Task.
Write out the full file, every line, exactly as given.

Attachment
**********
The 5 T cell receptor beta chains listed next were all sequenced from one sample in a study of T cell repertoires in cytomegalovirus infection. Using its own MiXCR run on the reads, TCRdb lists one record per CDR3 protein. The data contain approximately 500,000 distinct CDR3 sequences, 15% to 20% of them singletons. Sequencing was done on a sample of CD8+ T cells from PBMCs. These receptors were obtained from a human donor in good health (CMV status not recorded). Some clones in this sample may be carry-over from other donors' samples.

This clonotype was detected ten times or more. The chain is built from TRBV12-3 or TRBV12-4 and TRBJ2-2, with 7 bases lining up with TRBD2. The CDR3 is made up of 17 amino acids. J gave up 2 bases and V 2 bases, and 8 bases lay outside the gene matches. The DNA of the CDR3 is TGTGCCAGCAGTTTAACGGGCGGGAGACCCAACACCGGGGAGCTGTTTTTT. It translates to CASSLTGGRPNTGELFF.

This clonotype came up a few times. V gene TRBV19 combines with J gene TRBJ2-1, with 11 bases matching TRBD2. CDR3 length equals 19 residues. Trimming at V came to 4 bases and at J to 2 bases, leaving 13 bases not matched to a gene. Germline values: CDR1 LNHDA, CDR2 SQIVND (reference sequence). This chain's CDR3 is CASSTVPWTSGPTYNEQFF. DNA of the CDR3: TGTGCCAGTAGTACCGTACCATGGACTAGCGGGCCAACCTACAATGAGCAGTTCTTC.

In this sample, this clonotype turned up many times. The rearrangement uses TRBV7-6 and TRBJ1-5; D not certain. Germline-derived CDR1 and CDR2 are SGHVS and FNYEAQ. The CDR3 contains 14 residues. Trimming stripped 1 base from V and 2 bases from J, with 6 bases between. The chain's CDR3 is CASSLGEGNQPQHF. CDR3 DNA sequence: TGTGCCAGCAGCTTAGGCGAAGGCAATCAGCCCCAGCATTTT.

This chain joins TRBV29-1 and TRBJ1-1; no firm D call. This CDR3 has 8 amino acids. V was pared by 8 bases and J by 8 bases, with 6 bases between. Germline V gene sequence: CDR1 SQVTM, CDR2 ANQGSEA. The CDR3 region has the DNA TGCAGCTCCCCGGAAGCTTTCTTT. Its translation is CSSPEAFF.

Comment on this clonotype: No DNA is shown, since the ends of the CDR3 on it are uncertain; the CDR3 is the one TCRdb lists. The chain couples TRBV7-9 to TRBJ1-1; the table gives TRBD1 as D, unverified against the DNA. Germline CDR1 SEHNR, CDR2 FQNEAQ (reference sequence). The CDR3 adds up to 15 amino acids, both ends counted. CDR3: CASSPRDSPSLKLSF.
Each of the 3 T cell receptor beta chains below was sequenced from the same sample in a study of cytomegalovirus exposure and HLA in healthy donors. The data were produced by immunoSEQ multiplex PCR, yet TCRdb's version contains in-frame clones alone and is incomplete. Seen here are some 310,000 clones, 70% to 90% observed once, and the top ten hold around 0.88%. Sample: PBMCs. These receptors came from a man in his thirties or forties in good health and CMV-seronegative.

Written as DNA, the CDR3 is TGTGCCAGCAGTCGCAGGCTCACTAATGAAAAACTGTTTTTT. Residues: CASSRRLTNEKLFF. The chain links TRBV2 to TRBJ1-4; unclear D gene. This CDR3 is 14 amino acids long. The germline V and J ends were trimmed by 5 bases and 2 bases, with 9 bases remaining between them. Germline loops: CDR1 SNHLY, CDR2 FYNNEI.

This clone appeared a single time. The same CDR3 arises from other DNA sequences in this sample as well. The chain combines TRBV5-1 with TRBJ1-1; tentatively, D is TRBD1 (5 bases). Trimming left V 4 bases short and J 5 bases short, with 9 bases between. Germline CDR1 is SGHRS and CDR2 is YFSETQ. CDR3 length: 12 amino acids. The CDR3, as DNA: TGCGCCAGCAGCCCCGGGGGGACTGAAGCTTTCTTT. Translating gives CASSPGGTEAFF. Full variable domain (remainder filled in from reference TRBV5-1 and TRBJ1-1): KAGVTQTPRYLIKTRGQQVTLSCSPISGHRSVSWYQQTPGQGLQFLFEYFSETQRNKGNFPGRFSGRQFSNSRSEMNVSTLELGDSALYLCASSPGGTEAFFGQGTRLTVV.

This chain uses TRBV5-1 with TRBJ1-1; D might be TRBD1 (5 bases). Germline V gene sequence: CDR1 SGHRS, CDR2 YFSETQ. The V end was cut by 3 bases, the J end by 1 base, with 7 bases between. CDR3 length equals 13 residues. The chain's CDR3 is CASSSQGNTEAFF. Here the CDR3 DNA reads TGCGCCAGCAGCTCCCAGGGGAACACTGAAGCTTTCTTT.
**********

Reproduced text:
The 5 T cell receptor beta chains listed next were all sequenced from one sample in a study of T cell repertoires in cytomegalovirus infection. Using its own MiXCR run on the reads, TCRdb lists one record per CDR3 protein. The data contain approximately 500,000 distinct CDR3 sequences, 15% to 20% of them singletons. Sequencing was done on a sample of CD8+ T cells from PBMCs. These receptors were obtained from a human donor in good health (CMV status not recorded). Some clones in this sample may be carry-over from other donors' samples.

This clonotype was detected ten times or more. The chain is built from TRBV12-3 or TRBV12-4 and TRBJ2-2, with 7 bases lining up with TRBD2. The CDR3 is made up of 17 amino acids. J gave up 2 bases and V 2 bases, and 8 bases lay outside the gene matches. The DNA of the CDR3 is TGTGCCAGCAGTTTAACGGGCGGGAGACCCAACACCGGGGAGCTGTTTTTT. It translates to CASSLTGGRPNTGELFF.

This clonotype came up a few times. V gene TRBV19 combines with J gene TRBJ2-1, with 11 bases matching TRBD2. CDR3 length equals 19 residues. Trimming at V came to 4 bases and at J to 2 bases, leaving 13 bases not matched to a gene. Germline values: CDR1 LNHDA, CDR2 SQIVND (reference sequence). This chain's CDR3 is CASSTVPWTSGPTYNEQFF. DNA of the CDR3: TGTGCCAGTAGTACCGTACCATGGACTAGCGGGCCAACCTACAATGAGCAGTTCTTC.

In this sample, this clonotype turned up many times. The rearrangement uses TRBV7-6 and TRBJ1-5; D not certain. Germline-derived CDR1 and CDR2 are SGHVS and FNYEAQ. The CDR3 contains 14 residues. Trimming stripped 1 base from V and 2 bases from J, with 6 bases between. The chain's CDR3 is CASSLGEGNQPQHF. CDR3 DNA sequence: TGTGCCAGCAGCTTAGGCGAAGGCAATCAGCCCCAGCATTTT.

This chain joins TRBV29-1 and TRBJ1-1; no firm D call. This CDR3 has 8 amino acids. V was pared by 8 bases and J by 8 bases, with 6 bases between. Germline V gene sequence: CDR1 SQVTM, CDR2 ANQGSEA. The CDR3 region has the DNA TGCAGCTCCCCGGAAGCTTTCTTT. Its translation is CSSPEAFF.

Comment on this clonotype: No DNA is shown, since the ends of the CDR3 on it are uncertain; the CDR3 is the one TCRdb lists. The chain couples TRBV7-9 to TRBJ1-1; the table gives TRBD1 as D, unverified against the DNA. Germline CDR1 SEHNR, CDR2 FQNEAQ (reference sequence). The CDR3 adds up to 15 amino acids, both ends counted. CDR3: CASSPRDSPSLKLSF.
Each of the 3 T cell receptor beta chains below was sequenced from the same sample in a study of cytomegalovirus exposure and HLA in healthy donors. The data were produced by immunoSEQ multiplex PCR, yet TCRdb's version contains in-frame clones alone and is incomplete. Seen here are some 310,000 clones, 70% to 90% observed once, and the top ten hold around 0.88%. Sample: PBMCs. These receptors came from a man in his thirties or forties in good health and CMV-seronegative.

Written as DNA, the CDR3 is TGTGCCAGCAGTCGCAGGCTCACTAATGAAAAACTGTTTTTT. Residues: CASSRRLTNEKLFF. The chain links TRBV2 to TRBJ1-4; unclear D gene. This CDR3 is 14 amino acids long. The germline V and J ends were trimmed by 5 bases and 2 bases, with 9 bases remaining between them. Germline loops: CDR1 SNHLY, CDR2 FYNNEI.

This clone appeared a single time. The same CDR3 arises from other DNA sequences in this sample as well. The chain combines TRBV5-1 with TRBJ1-1; tentatively, D is TRBD1 (5 bases). Trimming left V 4 bases short and J 5 bases short, with 9 bases between. Germline CDR1 is SGHRS and CDR2 is YFSETQ. CDR3 length: 12 amino acids. The CDR3, as DNA: TGCGCCAGCAGCCCCGGGGGGACTGAAGCTTTCTTT. Translating gives CASSPGGTEAFF. Full variable domain (remainder filled in from reference TRBV5-1 and TRBJ1-1): KAGVTQTPRYLIKTRGQQVTLSCSPISGHRSVSWYQQTPGQGLQFLFEYFSETQRNKGNFPGRFSGRQFSNSRSEMNVSTLELGDSALYLCASSPGGTEAFFGQGTRLTVV.

This chain uses TRBV5-1 with TRBJ1-1; D might be TRBD1 (5 bases). Germline V gene sequence: CDR1 SGHRS, CDR2 YFSETQ. The V end was cut by 3 bases, the J end by 1 base, with 7 bases between. CDR3 length equals 13 residues. The chain's CDR3 is CASSSQGNTEAFF. Here the CDR3 DNA reads TGCGCCAGCAGCTCCCAGGGGAACACTGAAGCTTTCTTT.